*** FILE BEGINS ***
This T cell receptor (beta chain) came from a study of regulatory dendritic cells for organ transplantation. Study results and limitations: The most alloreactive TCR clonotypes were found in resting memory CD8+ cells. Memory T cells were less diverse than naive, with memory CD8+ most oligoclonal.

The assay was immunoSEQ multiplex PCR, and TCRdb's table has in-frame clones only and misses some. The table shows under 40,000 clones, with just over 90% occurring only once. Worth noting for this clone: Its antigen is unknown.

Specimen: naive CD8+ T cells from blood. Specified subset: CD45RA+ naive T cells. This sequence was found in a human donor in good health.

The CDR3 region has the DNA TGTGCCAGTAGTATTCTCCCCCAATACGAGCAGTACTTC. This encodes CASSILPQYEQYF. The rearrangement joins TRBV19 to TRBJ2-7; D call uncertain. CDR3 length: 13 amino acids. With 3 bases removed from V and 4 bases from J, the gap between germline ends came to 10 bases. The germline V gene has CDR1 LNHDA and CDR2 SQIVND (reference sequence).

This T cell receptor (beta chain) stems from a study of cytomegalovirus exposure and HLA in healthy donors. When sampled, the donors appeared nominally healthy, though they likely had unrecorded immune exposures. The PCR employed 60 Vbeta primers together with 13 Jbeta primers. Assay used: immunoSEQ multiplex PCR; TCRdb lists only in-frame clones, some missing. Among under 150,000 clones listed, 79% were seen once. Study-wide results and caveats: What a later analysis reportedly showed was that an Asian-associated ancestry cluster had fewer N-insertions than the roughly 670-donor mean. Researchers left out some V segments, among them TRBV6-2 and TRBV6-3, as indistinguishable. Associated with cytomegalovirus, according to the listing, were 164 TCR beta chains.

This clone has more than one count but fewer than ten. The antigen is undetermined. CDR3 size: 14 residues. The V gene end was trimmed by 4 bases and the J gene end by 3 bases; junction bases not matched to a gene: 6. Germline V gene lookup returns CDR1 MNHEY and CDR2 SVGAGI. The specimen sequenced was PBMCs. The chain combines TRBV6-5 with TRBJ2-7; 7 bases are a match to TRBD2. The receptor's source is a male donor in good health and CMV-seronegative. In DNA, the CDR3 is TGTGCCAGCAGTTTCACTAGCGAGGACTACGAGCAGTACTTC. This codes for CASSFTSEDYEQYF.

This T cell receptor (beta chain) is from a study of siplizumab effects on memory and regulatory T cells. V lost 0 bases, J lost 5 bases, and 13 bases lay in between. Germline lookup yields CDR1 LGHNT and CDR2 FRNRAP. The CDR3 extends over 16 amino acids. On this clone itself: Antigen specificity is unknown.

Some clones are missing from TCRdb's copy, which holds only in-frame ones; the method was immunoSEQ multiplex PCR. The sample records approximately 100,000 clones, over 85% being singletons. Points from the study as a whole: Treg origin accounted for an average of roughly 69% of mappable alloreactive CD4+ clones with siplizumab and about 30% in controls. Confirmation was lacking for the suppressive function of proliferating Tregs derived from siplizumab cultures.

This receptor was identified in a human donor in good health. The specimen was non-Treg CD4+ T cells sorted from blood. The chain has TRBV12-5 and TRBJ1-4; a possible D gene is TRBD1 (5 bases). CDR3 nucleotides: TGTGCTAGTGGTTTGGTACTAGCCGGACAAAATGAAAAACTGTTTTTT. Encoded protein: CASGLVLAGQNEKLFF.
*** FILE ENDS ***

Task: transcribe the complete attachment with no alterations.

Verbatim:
This T cell receptor (beta chain) came from a study of regulatory dendritic cells for organ transplantation. Study results and limitations: The most alloreactive TCR clonotypes were found in resting memory CD8+ cells. Memory T cells were less diverse than naive, with memory CD8+ most oligoclonal.

The assay was immunoSEQ multiplex PCR, and TCRdb's table has in-frame clones only and misses some. The table shows under 40,000 clones, with just over 90% occurring only once. Worth noting for this clone: Its antigen is unknown.

Specimen: naive CD8+ T cells from blood. Specified subset: CD45RA+ naive T cells. This sequence was found in a human donor in good health.

The CDR3 region has the DNA TGTGCCAGTAGTATTCTCCCCCAATACGAGCAGTACTTC. This encodes CASSILPQYEQYF. The rearrangement joins TRBV19 to TRBJ2-7; D call uncertain. CDR3 length: 13 amino acids. With 3 bases removed from V and 4 bases from J, the gap between germline ends came to 10 bases. The germline V gene has CDR1 LNHDA and CDR2 SQIVND (reference sequence).

This T cell receptor (beta chain) stems from a study of cytomegalovirus exposure and HLA in healthy donors. When sampled, the donors appeared nominally healthy, though they likely had unrecorded immune exposures. The PCR employed 60 Vbeta primers together with 13 Jbeta primers. Assay used: immunoSEQ multiplex PCR; TCRdb lists only in-frame clones, some missing. Among under 150,000 clones listed, 79% were seen once. Study-wide results and caveats: What a later analysis reportedly showed was that an Asian-associated ancestry cluster had fewer N-insertions than the roughly 670-donor mean. Researchers left out some V segments, among them TRBV6-2 and TRBV6-3, as indistinguishable. Associated with cytomegalovirus, according to the listing, were 164 TCR beta chains.

This clone has more than one count but fewer than ten. The antigen is undetermined. CDR3 size: 14 residues. The V gene end was trimmed by 4 bases and the J gene end by 3 bases; junction bases not matched to a gene: 6. Germline V gene lookup returns CDR1 MNHEY and CDR2 SVGAGI. The specimen sequenced was PBMCs. The chain combines TRBV6-5 with TRBJ2-7; 7 bases are a match to TRBD2. The receptor's source is a male donor in good health and CMV-seronegative. In DNA, the CDR3 is TGTGCCAGCAGTTTCACTAGCGAGGACTACGAGCAGTACTTC. This codes for CASSFTSEDYEQYF.

This T cell receptor (beta chain) is from a study of siplizumab effects on memory and regulatory T cells. V lost 0 bases, J lost 5 bases, and 13 bases lay in between. Germline lookup yields CDR1 LGHNT and CDR2 FRNRAP. The CDR3 extends over 16 amino acids. On this clone itself: Antigen specificity is unknown.

Some clones are missing from TCRdb's copy, which holds only in-frame ones; the method was immunoSEQ multiplex PCR. The sample records approximately 100,000 clones, over 85% being singletons. Points from the study as a whole: Treg origin accounted for an average of roughly 69% of mappable alloreactive CD4+ clones with siplizumab and about 30% in controls. Confirmation was lacking for the suppressive function of proliferating Tregs derived from siplizumab cultures.

This receptor was identified in a human donor in good health. The specimen was non-Treg CD4+ T cells sorted from blood. The chain has TRBV12-5 and TRBJ1-4; a possible D gene is TRBD1 (5 bases). CDR3 nucleotides: TGTGCTAGTGGTTTGGTACTAGCCGGACAAAATGAAAAACTGTTTTTT. Encoded protein: CASGLVLAGQNEKLFF.